You’ve successfully raised a dozen chicks and a hive of bees on the roof of your apartment. Would you ever consider building another brick oven or starting a little garden now? Do you like the idea of urban farming?
I definitely think there should be more farming in American cities, including farming towers and other large scale methods, anything to blanket the concrete! I don’t see myself doing any urban farming, at least not in the near future. For me now, farming is an influencer in my day-to-day life, but not a hobby or practice. But I will say, a rooftop brick oven would be fucking great.
The anticipation of returning to the canyon cliffs can never be spoiled; the grandness of it is more than what I can imagine. I feel deeply American there.
Before your adventures on the farm, you were the photo editor for Teen Vogue. After your return to the professional world, you started doing animal portraiture for The Animal Medical Center of New York and even product photography for Hewlett-Packard. Can you describe some of the unconventional events, people, or animals you’ve had the opportunity to photograph?
The top secret manufacturing facilities for supercomputers at HP were pretty interesting. One computer ran tap water pipes through the machine to displace the heat — it provided an entire office building with hot water.
As far as unconventional witnessing opportunities… for one photo shoot, my team and I watched a penguin get prepped to go through a cat scan. That was bizarre. I’ve photographed some gruesome surgeries and got to look inside of people’s bodies. Shooting the infamous Westminster Dog Show was intense; watching so many people trying to communicate to another animal was crazy.
However, often it’s the homes of strangers who hire me to take portraits of their beloved pets that are the most interesting to me.
Fitness is a shared passion between you and me. I was recently listening to a podcast about developing fantasy-based crushes on the people running next to you on the treadmill. How real is that for you? Have you ever been approached at the gym?
There have been some approaches, invitations, and even flashes, but I kinda treat the gym like a library rather than a locker room. I do get crushes every now and then, but the stories I create in my head are definitely half the fun of my workout. Without them knowing, I get very internally competitive. I can’t be weaker than the other person!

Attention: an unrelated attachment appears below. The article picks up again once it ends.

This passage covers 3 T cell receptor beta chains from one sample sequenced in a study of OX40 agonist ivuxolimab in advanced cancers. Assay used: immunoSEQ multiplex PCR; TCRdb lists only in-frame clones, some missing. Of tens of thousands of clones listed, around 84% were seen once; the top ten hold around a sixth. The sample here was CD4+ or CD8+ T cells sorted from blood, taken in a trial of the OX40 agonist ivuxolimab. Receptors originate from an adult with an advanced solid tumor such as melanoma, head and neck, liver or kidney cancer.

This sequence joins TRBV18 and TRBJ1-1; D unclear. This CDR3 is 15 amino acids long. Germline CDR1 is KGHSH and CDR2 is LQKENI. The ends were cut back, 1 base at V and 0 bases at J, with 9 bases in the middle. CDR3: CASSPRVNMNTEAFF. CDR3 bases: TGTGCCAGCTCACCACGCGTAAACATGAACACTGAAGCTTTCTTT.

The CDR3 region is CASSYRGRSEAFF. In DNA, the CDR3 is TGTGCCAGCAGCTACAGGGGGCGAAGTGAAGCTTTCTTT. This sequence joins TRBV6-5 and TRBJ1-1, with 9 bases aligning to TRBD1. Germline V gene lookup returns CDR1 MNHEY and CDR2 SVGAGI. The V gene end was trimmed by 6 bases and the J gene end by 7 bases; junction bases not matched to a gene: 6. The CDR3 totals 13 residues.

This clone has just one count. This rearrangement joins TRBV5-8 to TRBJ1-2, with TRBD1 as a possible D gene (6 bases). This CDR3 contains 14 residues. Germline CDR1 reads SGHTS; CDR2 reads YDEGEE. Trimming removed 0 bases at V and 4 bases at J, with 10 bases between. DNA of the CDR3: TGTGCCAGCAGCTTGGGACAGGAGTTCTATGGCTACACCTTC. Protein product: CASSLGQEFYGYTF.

You’ve spent some time in the Southwest region of America. First, to cook at a fancy restaurant in the North Rim of the Grand Canyon, and most recently, a return camping trip where you lived out of a tent under the vast, starry night sky. What attracts you to that part of the country? Did you feel closer to yourself and to the land when camping?
The scale of the landscape always overwhelms me, and from the north rim side of the park you’ll spend hours driving through forests until walking the final few steps out of the woods and on to the edge of an abyss. Surrounding the canyon are Native American reservations and the small desert towns that get lost in the glorious skies, rocks and mountains of the West.
The anticipation of returning to the canyon cliffs can never be spoiled… the grandness of it is more than what I can imagine. I feel deeply American there, like a devout Boy Scout.
New York feels like a port to the rest of the world — to me, it’s more global than American. A perfect example of this is recently finding out that my great grandfather came to Ellis Island from Hungary and opened a photo studio near where I live in Brooklyn. On a global scale, it’s a small world after all.
Curated by: Nimai Larson
Conducted by: Email
Edited by: Morgan Enos
Published: March 1, 2018
Total questions: 8
Word count: 1358
Reading time: Five minutes
Albert Bierstadt, America, animal, anticipation, approach, bee, bibimbap, birth, boy scout, Brooklyn, cabbage, calf, canyon, carrot, CAT scan, challenge, construction, Corey Towers, egg, farming, flash, Florida, Grand Canyon, gym, Henry David Thoreau, Hewlett-Packard, hibiscus, hobby, manufacturing, Miami, mountain, mung bean, Native American, New York City, Nimai Larson, okra, penguin, portraiture, practice, Prince Rama, priority, relic, reservation, rice, rooftop, sky, stone, surgery, Teen Vogue, Tennessee, treadmill, uproot, urban, Walden Pond, Westminster Dog Show, Williamsburg, winter, wood
About the curator
Nimai Larson is the drummer of the international psych-dance band Prince Rama and lived in the urban wilds of Brooklyn for 7 years. She is now exploring the “rural wilds” of life outside of the big city — teaching kids how to cook vegan, running, and relaxing out in the country. Who knows what’s next…